*Looking for direct links to databases? Head to the Quick Start tab.

You need to research a topic. Which resources do you have access to?

As professionals working in education, it's hard to imagine doing research without scholarly publications. Personnel located at any one of the Minnesota State colleges and universities have access to that institution's library-provided subscriptions. Due to complicated licensing and cost issues, that option is currently not available for system office personnel.

So. What can we do about that?

This guide provides information about resources that anyone who lives and/or works in the state of Minnesota can access, thanks to legislative funding and support from a combination of your local public library, MN Office of Higher Education (OHE), State Library Services in the MN Department of Education (MDE), and Minitex. Many of the resources in the databases are likely journals you are familiar with and have used in past research.

The tabs across the top of the screen are sorted into sources of information. Each tab provides information about that resource as well as instructions to access it.
  • Quick Start is for those of you who just want to get started.
  • eLibraryMN is a collection of 55 databases that contain primarily full-text electronic journal articles, newspapers, and other types of resources.
  • MNLINK is a statewide system that serves as a discovery and interlibrary loan interface for library users and information seekers. This service handles both electronic and print resources.
Google Scholar, the last tab in the list, isn't provided by legislative funding, but it's often an easier place to start when searching for journal articles.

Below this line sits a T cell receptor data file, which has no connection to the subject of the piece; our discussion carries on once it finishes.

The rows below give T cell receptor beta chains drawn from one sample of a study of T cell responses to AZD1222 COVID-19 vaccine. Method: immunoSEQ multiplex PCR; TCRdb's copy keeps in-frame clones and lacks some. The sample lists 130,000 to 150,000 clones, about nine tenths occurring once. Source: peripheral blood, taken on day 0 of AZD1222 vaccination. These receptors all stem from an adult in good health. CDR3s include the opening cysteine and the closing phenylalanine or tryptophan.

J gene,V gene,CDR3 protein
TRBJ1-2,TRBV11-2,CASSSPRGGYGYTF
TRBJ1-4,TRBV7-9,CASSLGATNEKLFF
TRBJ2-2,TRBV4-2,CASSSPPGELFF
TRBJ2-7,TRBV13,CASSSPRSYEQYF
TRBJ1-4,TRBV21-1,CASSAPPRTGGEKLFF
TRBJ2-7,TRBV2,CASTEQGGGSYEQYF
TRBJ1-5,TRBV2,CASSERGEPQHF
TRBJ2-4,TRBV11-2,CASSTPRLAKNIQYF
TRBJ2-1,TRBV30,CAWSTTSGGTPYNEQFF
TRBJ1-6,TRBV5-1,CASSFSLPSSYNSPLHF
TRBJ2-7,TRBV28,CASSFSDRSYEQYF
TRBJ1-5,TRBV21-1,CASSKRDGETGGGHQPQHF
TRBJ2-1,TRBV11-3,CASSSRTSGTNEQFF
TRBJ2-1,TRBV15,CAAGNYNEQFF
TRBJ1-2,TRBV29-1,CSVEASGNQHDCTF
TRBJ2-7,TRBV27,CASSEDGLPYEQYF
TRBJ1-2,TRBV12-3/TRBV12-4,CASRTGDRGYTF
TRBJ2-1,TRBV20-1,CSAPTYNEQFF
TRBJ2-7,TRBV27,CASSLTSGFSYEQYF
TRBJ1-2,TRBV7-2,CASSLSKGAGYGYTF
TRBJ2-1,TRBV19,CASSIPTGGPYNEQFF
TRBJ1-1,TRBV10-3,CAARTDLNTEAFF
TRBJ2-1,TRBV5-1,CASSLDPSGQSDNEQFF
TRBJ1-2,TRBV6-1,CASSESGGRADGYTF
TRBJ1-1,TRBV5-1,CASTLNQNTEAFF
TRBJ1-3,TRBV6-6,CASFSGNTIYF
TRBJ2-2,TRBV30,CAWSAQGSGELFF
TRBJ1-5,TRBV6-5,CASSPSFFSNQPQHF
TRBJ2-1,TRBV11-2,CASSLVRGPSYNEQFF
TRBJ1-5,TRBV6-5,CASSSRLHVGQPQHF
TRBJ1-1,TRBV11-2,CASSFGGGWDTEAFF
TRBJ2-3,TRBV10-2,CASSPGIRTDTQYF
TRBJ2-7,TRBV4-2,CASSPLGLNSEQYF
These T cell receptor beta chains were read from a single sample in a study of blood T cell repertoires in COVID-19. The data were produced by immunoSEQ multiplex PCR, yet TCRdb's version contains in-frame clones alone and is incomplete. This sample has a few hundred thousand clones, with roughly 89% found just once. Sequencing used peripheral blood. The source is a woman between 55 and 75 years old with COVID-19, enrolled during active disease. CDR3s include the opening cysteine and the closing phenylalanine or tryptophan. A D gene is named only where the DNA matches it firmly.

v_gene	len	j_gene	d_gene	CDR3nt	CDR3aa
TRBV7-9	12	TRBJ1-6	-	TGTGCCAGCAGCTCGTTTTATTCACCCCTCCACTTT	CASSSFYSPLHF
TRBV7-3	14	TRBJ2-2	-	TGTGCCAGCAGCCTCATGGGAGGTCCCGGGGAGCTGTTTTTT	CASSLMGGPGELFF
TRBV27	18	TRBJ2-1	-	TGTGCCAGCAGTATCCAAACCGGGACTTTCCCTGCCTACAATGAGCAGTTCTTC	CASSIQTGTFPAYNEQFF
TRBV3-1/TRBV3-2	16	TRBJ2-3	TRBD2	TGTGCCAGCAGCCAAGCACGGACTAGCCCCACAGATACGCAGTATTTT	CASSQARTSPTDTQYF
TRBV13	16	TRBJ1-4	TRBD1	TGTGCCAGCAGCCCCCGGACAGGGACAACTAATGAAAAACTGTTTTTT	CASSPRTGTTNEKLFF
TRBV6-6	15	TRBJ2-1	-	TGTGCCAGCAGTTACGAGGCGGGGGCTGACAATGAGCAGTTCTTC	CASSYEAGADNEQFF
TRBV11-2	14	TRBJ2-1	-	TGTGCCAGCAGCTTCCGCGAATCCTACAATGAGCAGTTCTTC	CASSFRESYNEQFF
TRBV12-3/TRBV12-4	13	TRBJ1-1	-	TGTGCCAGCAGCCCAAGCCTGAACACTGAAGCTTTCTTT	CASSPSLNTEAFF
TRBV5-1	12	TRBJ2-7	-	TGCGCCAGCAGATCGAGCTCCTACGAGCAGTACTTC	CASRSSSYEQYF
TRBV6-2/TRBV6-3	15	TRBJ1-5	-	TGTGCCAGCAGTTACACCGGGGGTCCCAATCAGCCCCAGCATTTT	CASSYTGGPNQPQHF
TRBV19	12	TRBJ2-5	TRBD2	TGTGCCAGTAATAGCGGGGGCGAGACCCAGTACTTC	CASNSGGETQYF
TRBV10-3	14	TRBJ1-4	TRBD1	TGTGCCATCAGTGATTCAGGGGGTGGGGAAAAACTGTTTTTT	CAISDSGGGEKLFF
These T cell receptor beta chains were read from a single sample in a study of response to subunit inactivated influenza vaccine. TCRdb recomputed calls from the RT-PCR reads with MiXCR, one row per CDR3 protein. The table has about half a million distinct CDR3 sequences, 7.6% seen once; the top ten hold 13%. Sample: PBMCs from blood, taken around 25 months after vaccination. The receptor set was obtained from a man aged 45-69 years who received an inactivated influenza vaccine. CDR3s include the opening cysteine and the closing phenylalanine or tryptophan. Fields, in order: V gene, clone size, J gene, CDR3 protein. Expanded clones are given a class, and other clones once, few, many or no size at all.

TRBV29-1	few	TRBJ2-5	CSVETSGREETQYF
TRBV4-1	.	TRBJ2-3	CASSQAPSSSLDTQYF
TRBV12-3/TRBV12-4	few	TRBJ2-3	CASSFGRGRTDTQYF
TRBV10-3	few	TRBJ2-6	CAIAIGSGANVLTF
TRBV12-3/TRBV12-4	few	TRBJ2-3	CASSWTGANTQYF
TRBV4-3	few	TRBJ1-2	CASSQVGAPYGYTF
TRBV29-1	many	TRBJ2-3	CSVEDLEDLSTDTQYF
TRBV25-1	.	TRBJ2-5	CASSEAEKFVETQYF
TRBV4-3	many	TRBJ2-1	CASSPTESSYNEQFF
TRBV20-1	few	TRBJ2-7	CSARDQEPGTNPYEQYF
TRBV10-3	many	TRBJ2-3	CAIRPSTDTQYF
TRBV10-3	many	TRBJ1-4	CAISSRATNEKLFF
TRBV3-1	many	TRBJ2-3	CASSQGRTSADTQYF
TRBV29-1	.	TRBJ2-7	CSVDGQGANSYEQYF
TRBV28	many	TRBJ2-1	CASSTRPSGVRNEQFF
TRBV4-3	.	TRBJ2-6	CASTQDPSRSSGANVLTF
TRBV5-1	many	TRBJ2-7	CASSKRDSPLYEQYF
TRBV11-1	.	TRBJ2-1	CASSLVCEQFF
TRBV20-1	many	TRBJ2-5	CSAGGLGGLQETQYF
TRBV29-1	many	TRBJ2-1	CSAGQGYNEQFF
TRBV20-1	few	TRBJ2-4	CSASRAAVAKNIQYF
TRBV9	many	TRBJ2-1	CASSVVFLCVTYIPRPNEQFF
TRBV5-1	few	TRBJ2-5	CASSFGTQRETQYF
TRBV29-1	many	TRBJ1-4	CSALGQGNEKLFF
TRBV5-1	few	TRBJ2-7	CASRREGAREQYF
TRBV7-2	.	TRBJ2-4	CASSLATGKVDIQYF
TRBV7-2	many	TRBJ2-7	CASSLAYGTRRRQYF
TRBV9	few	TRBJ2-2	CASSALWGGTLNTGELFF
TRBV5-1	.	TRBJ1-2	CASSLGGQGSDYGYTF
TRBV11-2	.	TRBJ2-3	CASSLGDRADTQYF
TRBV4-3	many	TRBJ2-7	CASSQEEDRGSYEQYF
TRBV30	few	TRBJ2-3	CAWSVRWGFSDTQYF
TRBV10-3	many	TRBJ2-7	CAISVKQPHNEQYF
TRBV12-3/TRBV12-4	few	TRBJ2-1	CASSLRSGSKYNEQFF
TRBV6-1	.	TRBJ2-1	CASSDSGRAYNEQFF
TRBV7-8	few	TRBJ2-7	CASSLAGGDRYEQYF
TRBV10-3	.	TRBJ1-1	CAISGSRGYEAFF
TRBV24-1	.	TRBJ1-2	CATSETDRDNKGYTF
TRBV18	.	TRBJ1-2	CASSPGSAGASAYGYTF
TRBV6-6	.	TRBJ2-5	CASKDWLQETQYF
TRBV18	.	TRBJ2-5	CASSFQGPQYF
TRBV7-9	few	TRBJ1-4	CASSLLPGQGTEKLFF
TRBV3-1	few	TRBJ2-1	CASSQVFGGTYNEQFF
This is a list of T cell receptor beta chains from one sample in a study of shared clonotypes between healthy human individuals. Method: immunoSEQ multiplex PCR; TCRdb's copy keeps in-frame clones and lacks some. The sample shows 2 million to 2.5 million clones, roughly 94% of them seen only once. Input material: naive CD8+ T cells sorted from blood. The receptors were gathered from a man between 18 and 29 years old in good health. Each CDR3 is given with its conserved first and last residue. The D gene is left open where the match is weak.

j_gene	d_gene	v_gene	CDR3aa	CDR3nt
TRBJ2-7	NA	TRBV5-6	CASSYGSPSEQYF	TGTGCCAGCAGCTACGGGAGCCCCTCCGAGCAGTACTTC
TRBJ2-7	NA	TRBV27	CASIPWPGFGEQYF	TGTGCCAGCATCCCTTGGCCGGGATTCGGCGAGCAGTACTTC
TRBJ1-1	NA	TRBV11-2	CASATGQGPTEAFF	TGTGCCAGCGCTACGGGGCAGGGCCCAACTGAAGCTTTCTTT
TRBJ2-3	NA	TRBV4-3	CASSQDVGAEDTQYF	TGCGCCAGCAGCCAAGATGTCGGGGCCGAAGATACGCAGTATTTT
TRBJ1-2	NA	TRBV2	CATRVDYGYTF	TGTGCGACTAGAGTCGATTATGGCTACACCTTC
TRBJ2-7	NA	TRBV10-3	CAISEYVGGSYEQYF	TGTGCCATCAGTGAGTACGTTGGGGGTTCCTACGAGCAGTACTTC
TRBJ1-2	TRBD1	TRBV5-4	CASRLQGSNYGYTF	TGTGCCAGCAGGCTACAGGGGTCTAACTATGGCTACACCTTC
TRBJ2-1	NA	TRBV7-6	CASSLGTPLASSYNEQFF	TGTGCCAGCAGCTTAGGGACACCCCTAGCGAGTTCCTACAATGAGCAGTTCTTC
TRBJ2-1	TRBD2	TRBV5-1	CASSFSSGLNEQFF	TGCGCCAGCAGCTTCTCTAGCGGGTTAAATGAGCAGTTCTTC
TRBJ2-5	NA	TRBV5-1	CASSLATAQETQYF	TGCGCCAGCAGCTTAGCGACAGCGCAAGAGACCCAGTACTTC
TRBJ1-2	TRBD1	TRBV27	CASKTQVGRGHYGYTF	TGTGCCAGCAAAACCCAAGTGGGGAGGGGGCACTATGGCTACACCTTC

Feedback? Have a question?

I'm happy to help you track down resources or navigate the various libraries in Minnesota. And, any feedback on the usefulness of this guide would be great as well.

Email me at

Johnna Horton is the Executive Director of PALS, a department that supports Minnesota State libraries and reports to Dr. Kim Lynch, Associate Vice Chancellor for Educational Development and Technology.

Quick Start

Quick Start Info

What if the article I find isn't full-text?

While still on the article citation screen in the ELM database, use the options on the right to email the citation to yourself and then refer to the instructions in the MNLINK tab at the top of this guide to continue your search. These are separate systems, so you'll have to recreate your search in MNLINK.

If ELM doesn't have the journal you want, remember the title (and the publisher, if possible) and refer to the instructions in the MNLINK tab at the top of this guide.

Popular databases by topic


What is eLibraryMN?

When do I use eLibraryMN?

How do I access eLibraryMN?

How do I use eLibraryMN?

Ok, I found something I want, now what?

If you refined your results to "Full Text" when you started browsing articles, you should be able to click to view the article. Below, this article has two options for viewing- HTML and PDF Full Text.

What if ELM doesn't have the article or journal I want?

While still on the article citation screen, use the options on the right to email the citation to yourself and then refer to the instructions in the MNLINK tab at the top of this guide to continue your search.

If ELM doesn't have the journal you want, remember the title (and the publisher, if possible) and refer to the instructions in the MNLINK tab at the top of this guide.


What is MNLINK?

When do I use MNLINK?